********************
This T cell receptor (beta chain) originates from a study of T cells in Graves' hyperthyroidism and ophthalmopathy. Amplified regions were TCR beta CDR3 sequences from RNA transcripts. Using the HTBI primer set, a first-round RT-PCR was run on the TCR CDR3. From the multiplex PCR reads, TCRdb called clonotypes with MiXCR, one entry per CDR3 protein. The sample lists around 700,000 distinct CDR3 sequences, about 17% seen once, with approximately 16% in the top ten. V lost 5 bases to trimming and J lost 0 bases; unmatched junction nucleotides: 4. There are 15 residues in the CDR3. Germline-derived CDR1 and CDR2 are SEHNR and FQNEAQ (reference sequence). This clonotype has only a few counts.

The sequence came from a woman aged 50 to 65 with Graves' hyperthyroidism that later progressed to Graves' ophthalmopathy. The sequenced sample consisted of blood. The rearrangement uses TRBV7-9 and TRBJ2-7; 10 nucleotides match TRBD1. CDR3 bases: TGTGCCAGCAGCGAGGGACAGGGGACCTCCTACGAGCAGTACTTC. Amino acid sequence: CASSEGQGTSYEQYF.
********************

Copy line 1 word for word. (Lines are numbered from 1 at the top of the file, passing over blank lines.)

This T cell receptor (beta chain) originates from a study of T cells in Graves' hyperthyroidism and ophthalmopathy. Amplified regions were TCR beta CDR3 sequences from RNA transcripts. Using the HTBI primer set, a first-round RT-PCR was run on the TCR CDR3. From the multiplex PCR reads, TCRdb called clonotypes with MiXCR, one entry per CDR3 protein. The sample lists around 700,000 distinct CDR3 sequences, about 17% seen once, with approximately 16% in the top ten. V lost 5 bases to trimming and J lost 0 bases; unmatched junction nucleotides: 4. There are 15 residues in the CDR3. Germline-derived CDR1 and CDR2 are SEHNR and FQNEAQ (reference sequence). This clonotype has only a few counts.